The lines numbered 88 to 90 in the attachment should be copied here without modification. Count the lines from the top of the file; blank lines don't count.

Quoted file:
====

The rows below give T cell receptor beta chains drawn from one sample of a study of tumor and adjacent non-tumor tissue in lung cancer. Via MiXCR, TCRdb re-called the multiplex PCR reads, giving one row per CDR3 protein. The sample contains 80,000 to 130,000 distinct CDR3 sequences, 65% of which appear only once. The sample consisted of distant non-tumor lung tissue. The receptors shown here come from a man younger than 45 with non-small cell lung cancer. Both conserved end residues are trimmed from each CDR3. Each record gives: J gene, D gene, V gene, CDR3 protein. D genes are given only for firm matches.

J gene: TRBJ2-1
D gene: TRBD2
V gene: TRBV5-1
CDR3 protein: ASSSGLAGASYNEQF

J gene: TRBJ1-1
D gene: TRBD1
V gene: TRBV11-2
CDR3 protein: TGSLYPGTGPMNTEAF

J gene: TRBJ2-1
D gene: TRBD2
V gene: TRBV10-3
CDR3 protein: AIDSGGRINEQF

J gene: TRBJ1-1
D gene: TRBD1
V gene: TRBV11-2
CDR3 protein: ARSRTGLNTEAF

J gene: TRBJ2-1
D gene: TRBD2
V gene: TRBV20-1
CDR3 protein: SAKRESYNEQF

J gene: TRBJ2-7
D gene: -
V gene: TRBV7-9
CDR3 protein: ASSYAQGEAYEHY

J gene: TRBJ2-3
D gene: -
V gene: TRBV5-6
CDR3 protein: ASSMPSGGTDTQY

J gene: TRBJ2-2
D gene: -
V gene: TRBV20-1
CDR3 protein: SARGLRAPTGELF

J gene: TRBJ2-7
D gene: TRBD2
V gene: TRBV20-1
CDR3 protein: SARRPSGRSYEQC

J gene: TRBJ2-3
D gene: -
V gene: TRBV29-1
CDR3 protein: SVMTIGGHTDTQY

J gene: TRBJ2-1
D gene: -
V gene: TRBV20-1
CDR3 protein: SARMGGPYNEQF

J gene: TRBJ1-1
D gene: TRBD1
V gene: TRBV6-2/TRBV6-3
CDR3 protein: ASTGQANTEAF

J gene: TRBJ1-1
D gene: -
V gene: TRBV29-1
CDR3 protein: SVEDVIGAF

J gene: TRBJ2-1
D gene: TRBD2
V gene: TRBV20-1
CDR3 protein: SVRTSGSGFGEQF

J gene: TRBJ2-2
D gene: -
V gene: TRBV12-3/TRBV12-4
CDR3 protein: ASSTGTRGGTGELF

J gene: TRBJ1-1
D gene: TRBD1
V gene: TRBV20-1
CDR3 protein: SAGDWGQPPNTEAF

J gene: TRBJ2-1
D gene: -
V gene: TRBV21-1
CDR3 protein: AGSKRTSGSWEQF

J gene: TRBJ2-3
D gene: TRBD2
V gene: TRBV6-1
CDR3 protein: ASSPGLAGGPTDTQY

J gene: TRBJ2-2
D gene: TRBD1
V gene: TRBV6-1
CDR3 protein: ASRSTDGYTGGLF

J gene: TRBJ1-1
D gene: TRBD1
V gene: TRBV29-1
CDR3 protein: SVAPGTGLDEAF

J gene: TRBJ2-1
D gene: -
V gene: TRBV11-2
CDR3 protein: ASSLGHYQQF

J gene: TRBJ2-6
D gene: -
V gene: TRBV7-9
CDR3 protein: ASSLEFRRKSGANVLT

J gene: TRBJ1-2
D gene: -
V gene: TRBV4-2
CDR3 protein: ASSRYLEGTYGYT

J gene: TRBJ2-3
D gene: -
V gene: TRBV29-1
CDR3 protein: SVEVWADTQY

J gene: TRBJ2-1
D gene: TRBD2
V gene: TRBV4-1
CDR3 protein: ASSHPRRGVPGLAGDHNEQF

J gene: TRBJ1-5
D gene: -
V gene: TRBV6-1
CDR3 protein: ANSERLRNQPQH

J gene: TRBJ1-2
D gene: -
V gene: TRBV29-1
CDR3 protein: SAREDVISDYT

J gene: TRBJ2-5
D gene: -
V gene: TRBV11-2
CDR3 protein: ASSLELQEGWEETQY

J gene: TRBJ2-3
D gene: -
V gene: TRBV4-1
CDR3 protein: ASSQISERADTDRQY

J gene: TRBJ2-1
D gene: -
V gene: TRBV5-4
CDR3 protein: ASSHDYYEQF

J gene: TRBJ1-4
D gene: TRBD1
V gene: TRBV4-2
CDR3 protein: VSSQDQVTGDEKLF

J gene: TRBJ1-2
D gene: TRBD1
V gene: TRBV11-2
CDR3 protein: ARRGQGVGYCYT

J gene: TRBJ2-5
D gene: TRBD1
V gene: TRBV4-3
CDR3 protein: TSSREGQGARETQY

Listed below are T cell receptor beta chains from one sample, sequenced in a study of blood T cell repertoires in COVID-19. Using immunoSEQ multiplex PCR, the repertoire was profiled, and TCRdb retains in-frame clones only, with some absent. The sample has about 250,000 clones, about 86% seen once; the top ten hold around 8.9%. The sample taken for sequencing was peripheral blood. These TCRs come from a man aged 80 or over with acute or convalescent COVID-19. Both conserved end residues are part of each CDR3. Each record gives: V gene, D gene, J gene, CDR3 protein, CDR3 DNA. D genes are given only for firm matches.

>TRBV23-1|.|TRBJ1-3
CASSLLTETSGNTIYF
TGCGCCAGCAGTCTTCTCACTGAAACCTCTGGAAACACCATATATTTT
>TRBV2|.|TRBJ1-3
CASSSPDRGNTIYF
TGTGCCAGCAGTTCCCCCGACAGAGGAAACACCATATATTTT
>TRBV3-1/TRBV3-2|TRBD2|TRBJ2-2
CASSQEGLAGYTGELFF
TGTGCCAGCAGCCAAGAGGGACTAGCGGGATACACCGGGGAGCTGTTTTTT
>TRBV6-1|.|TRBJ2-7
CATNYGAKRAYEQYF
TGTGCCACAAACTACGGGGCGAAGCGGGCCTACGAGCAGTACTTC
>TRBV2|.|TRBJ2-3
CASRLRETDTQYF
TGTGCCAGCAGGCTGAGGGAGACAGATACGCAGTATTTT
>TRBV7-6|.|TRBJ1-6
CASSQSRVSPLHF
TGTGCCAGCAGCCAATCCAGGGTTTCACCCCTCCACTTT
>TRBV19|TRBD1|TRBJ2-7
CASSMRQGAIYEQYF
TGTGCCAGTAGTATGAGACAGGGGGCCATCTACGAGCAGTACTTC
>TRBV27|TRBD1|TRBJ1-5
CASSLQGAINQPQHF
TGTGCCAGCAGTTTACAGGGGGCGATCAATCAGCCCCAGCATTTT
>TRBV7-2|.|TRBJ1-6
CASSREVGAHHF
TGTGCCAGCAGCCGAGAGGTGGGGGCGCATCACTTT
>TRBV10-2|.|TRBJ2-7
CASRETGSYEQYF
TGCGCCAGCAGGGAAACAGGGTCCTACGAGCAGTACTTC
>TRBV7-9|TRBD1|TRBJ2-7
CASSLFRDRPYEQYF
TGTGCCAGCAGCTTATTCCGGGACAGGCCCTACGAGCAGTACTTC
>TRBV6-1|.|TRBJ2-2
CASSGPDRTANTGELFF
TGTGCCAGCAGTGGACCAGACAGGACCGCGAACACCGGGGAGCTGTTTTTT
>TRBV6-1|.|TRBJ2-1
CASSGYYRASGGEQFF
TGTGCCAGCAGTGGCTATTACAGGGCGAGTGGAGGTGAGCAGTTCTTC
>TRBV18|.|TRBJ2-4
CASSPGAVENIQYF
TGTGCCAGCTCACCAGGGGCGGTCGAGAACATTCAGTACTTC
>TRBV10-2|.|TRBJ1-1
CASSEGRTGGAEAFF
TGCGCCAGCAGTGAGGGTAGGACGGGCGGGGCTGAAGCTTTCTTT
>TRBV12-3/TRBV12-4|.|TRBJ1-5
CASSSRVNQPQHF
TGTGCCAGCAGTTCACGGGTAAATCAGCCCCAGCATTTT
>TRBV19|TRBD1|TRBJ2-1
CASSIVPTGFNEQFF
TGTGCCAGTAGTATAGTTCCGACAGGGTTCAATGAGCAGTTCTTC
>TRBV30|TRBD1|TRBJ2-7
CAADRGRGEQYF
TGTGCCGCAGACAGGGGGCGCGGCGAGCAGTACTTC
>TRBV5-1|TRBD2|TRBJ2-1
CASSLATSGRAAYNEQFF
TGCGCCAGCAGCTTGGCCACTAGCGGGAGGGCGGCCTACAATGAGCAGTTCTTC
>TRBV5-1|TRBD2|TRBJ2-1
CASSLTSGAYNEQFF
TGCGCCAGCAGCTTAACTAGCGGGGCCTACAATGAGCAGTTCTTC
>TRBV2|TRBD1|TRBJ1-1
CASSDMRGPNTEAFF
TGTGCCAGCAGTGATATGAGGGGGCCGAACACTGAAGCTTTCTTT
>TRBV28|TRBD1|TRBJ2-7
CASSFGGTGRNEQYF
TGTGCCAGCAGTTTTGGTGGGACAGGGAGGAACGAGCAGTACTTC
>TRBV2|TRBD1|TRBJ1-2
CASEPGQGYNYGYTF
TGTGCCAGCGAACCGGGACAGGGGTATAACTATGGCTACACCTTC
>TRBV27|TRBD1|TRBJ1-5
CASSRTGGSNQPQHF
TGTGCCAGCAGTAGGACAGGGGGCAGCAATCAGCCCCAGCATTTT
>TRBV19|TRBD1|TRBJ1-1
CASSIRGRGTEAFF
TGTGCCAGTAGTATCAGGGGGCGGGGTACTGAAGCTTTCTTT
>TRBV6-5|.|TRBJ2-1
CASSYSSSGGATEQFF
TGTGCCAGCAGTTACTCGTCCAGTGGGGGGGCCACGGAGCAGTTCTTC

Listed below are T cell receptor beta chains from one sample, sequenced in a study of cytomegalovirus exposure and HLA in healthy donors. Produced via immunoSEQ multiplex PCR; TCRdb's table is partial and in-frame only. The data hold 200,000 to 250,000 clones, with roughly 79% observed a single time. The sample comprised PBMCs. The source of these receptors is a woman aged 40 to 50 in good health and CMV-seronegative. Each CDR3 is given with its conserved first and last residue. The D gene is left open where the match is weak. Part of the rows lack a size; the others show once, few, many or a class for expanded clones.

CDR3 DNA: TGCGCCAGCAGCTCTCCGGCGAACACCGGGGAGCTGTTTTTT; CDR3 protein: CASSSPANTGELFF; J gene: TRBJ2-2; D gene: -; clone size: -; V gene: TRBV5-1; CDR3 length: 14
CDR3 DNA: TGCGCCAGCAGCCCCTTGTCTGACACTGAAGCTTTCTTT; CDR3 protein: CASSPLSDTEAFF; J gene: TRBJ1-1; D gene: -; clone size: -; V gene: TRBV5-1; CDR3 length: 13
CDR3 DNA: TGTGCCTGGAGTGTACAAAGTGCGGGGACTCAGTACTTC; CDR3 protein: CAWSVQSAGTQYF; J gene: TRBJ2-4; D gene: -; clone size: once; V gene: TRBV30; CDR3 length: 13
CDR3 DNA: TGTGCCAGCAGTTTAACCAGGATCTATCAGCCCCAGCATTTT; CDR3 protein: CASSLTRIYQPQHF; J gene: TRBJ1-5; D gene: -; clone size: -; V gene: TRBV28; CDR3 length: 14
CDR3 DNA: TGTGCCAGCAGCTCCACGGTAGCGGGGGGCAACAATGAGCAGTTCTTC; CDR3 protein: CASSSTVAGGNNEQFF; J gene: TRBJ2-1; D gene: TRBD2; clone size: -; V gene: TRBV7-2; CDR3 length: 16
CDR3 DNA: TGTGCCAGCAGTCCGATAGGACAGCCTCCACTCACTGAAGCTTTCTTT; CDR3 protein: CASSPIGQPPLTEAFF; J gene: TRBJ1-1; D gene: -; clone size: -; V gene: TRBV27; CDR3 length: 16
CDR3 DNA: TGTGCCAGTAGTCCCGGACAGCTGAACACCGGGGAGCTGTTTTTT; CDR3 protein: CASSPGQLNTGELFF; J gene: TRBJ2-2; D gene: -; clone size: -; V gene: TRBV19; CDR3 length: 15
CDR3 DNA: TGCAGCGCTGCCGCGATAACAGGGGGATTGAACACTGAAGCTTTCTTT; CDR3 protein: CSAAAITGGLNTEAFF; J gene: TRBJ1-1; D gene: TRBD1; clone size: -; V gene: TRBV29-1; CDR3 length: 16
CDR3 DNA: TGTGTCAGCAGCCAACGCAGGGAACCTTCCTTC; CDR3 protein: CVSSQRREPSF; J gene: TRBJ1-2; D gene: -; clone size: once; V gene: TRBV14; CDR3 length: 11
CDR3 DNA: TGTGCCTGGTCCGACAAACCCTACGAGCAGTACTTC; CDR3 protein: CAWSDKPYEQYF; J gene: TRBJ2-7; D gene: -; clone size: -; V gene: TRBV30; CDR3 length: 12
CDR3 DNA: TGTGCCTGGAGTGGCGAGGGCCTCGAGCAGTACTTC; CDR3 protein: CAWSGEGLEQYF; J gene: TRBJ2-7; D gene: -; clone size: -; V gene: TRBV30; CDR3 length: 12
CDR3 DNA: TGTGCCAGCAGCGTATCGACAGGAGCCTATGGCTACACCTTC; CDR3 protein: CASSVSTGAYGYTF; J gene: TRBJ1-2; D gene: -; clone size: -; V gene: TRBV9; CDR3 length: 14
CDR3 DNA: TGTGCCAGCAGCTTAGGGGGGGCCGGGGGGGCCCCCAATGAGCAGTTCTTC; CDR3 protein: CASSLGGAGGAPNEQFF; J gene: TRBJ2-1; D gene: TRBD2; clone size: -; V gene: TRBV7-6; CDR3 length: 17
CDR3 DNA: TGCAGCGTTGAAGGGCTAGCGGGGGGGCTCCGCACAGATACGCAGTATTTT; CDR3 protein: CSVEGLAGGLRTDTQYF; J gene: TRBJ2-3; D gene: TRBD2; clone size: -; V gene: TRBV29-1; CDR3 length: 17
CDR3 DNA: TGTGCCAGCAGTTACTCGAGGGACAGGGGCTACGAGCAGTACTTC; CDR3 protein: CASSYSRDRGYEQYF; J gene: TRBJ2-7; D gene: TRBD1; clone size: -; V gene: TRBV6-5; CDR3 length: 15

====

V gene: TRBV7-9
CDR3 protein: ASSLEFRRKSGANVLT

J gene: TRBJ1-2